We would like to see whether including a live bird in our exhibit area will spark conversations about this relationship. We chose chickens for a number of reasons. Chickens are familiar. A lot of people have them, and we knew we could place them into homes that wanted them. Seattle is a chicken-positive city. Beyond that, chickens are a frequent model used to understand the bird/dinosaur relationship. For example, their walk helped paleontologists understand how bipedal dinosaurs may have walked.

Incubator vs. Natural Nesting
  • Whenever animals are on exhibit there is a tension between natural vs. artificial environments. At Pacific Science Center we are sensitive to this tension with every animal in our care. Like our tide pool, our naked mole rats, and all exhibit animals, the eggs in this temporary Dinosaur exhibit are provided with the most humane conditions possible while at the same time, allowing our guests to observe, wonder, inquire and learn.
  • In setting up the incubator, we chose a unit with automatic egg turning. This ensures that the eggs will be turned continually without the possibility of human error.
  • The chicks are monitored 7 days a week. Although animal care is not with them all the time, this incubator has hands’ on, eyes’ on monitoring! No matter how carefully we prepare, we know that some eggs are lost during the incubation process. This would be true whether it’s a natural or artificial process.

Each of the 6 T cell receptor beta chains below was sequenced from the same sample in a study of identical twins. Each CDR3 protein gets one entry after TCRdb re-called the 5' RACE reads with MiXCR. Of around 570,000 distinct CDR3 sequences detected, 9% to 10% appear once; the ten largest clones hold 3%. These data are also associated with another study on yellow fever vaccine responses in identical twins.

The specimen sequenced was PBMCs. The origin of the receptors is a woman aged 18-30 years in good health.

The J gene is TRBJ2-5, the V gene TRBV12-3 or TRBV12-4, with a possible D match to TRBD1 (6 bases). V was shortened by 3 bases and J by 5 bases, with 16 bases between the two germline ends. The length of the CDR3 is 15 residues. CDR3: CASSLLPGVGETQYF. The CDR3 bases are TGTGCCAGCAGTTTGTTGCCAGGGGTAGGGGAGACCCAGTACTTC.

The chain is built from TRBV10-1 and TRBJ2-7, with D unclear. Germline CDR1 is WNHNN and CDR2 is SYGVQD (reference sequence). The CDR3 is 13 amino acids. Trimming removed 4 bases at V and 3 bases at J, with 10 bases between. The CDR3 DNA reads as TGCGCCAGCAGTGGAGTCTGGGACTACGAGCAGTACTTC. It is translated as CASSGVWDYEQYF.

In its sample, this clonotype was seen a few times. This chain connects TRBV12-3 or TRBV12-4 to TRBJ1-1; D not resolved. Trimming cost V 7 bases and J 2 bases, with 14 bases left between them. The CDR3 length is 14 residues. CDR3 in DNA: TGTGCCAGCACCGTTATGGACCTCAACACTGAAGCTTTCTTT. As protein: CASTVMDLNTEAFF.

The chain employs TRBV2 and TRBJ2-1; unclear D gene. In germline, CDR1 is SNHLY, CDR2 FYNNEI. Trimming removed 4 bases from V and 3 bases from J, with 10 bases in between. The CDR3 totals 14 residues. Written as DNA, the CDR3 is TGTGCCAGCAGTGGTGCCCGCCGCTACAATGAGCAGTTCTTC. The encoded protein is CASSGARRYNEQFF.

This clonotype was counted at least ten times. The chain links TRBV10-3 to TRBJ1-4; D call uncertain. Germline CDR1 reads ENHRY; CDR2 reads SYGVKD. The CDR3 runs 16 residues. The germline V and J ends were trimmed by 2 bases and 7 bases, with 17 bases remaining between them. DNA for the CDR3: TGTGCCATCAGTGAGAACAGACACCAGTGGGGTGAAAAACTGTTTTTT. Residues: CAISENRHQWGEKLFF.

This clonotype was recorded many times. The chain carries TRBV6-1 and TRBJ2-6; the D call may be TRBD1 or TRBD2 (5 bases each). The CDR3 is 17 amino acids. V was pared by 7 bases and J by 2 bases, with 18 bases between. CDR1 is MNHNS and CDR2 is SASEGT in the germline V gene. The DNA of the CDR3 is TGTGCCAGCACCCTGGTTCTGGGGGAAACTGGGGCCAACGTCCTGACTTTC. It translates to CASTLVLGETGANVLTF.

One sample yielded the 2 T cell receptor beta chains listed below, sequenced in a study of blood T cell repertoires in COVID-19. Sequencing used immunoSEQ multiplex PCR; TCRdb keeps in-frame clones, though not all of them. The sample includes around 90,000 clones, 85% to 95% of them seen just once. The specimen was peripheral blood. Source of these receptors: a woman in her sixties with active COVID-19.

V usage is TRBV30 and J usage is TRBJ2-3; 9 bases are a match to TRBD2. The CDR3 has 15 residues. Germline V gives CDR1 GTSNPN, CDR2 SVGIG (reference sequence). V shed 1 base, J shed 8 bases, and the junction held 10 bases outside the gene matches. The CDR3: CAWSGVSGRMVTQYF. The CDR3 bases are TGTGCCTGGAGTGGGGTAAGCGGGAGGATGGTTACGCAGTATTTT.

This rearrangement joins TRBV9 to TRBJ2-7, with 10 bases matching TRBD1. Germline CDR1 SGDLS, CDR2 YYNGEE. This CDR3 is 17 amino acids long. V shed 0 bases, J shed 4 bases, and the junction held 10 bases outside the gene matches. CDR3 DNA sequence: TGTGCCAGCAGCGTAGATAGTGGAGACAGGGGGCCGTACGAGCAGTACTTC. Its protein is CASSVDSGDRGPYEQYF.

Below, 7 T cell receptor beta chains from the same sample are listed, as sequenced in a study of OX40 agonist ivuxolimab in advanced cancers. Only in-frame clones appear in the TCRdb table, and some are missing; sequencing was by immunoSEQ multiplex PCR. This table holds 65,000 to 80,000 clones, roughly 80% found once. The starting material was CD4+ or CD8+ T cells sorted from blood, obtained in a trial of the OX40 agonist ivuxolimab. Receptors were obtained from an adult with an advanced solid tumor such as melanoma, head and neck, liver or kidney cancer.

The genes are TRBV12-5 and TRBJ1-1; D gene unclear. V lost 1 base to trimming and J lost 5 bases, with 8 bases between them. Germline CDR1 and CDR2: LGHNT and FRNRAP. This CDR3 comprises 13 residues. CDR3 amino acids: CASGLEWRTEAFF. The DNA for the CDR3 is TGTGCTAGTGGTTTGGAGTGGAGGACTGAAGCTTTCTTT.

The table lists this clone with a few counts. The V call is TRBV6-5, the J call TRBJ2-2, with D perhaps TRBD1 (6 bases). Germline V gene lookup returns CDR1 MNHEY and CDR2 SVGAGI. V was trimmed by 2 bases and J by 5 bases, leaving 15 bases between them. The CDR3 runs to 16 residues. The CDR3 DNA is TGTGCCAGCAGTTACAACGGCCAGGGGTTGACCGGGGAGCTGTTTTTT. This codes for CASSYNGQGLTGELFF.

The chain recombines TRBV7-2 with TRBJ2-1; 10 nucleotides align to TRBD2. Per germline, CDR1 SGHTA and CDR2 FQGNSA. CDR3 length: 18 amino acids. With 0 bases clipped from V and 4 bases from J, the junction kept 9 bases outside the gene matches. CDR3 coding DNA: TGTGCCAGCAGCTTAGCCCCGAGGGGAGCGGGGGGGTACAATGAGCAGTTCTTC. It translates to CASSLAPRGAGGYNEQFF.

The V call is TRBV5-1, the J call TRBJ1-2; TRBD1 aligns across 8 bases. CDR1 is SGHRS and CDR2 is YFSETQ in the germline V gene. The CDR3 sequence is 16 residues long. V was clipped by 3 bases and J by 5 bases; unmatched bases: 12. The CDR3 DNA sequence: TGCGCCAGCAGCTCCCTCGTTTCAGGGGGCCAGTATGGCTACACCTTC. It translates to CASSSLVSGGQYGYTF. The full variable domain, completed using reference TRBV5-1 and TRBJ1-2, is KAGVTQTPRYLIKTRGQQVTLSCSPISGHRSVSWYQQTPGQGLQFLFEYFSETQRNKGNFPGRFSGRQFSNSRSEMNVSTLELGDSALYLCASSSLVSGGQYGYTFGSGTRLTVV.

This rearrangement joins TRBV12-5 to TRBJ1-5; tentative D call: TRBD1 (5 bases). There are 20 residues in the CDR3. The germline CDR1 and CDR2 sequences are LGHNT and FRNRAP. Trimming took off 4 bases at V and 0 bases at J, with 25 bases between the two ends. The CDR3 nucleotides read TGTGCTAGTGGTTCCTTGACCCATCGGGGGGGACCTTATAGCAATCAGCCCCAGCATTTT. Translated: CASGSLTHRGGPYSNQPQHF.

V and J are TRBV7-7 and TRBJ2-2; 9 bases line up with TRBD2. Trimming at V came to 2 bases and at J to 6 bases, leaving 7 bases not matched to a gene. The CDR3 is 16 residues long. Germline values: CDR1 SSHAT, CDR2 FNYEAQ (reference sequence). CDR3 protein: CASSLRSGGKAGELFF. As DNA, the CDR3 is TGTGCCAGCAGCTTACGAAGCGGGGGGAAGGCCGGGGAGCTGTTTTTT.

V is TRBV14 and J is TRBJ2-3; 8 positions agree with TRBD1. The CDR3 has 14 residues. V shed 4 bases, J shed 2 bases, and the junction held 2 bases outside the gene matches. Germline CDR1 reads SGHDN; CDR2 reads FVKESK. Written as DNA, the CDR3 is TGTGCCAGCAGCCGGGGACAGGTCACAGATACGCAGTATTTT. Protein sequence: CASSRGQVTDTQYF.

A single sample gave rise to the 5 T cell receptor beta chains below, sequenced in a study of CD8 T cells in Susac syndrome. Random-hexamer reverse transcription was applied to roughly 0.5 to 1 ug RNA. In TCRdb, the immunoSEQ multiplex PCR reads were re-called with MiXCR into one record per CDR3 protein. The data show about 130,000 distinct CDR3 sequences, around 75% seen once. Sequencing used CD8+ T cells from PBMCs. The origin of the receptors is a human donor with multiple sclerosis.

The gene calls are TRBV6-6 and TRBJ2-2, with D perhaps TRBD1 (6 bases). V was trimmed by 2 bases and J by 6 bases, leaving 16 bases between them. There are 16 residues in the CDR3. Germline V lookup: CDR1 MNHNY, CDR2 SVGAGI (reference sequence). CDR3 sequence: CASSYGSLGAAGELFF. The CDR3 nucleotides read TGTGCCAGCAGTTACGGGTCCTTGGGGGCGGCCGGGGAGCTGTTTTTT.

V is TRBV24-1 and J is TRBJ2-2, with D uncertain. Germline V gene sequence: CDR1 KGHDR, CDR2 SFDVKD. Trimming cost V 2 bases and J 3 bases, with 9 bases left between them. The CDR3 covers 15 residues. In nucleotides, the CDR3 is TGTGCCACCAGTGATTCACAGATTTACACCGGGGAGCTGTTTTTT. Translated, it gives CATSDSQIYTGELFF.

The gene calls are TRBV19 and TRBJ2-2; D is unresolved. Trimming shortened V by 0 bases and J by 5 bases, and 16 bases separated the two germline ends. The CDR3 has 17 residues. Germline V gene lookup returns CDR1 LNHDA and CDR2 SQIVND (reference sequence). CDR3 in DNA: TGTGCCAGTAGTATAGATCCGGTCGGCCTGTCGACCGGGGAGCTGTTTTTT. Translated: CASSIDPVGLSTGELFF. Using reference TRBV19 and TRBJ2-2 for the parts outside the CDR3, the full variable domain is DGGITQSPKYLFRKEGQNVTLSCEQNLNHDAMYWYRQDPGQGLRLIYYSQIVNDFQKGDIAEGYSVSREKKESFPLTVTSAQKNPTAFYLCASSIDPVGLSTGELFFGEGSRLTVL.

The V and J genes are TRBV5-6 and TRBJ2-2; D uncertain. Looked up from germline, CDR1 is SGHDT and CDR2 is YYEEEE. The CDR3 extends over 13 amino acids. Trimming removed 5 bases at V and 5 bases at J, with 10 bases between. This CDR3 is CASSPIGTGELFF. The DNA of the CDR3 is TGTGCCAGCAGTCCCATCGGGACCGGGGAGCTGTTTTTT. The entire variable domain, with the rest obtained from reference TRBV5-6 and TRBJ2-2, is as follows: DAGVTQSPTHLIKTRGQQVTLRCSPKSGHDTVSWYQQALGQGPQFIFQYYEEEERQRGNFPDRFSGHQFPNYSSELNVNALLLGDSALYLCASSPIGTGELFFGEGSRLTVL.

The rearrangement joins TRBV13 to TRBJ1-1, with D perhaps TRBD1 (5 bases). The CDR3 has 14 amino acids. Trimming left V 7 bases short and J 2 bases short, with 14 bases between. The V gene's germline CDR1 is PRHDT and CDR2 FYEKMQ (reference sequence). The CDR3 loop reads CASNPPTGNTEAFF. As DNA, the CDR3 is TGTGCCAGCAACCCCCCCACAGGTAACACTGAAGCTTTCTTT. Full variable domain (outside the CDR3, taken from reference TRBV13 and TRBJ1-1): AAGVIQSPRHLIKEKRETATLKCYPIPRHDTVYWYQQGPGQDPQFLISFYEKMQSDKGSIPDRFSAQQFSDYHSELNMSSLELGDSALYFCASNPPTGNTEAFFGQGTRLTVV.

• We are prepared for the hatchlings. We will give the chicks enough room that overcrowding will not be an issue; a common concern for incubator reared chicks.
  • A common fear of egg hatching exhibits is that the chicks will be sent to large scale farms or given to unprepared caretakers after they stop being ‘cute’. These chicks will be placed in family homes through Seattle Farm Cooperative (learn more about them here): http://www.seattlefarmcoop.com. As roosters are not legal within city limits, efforts will be made to place any hatchlings that are roosters into homes where they can be legally kept.
  • Pacific Science Center respects the views of our guests. If people have questions that cannot be answered, or simply want to pass on their thoughts, our Animal Care Department or Guest Services Supervisors are always ready to listen.
What Will Happen With The Chickens After They Hatch?
  • Chicks in excess of five for the exhibit will go to Seattle Farm Cooperative immediately upon successfully hatching.
  • Pacific Science Center is not able to adopt or sell these chickens.
Why Can't I Hold Or Pet The Chick?
  • These chicks are young and fragile. Unnecessary handling as well as germs from our hands can stress and weaken them at a critical time in their lives. Their social needs are met by being together and by the brief handling they get during their daily well-check by trained animal care staff.
  • We also want to protect the public from germs. Any animal may carry germs, and any time you handle an animal you need to wash your hands when you are done.
  • Birds and reptiles can be carriers of the Salmonella bacteria, which can make people sick if it gets into their digestive system. Most people who get this disease get it from undercooked food, but handling animals is another way it spreads.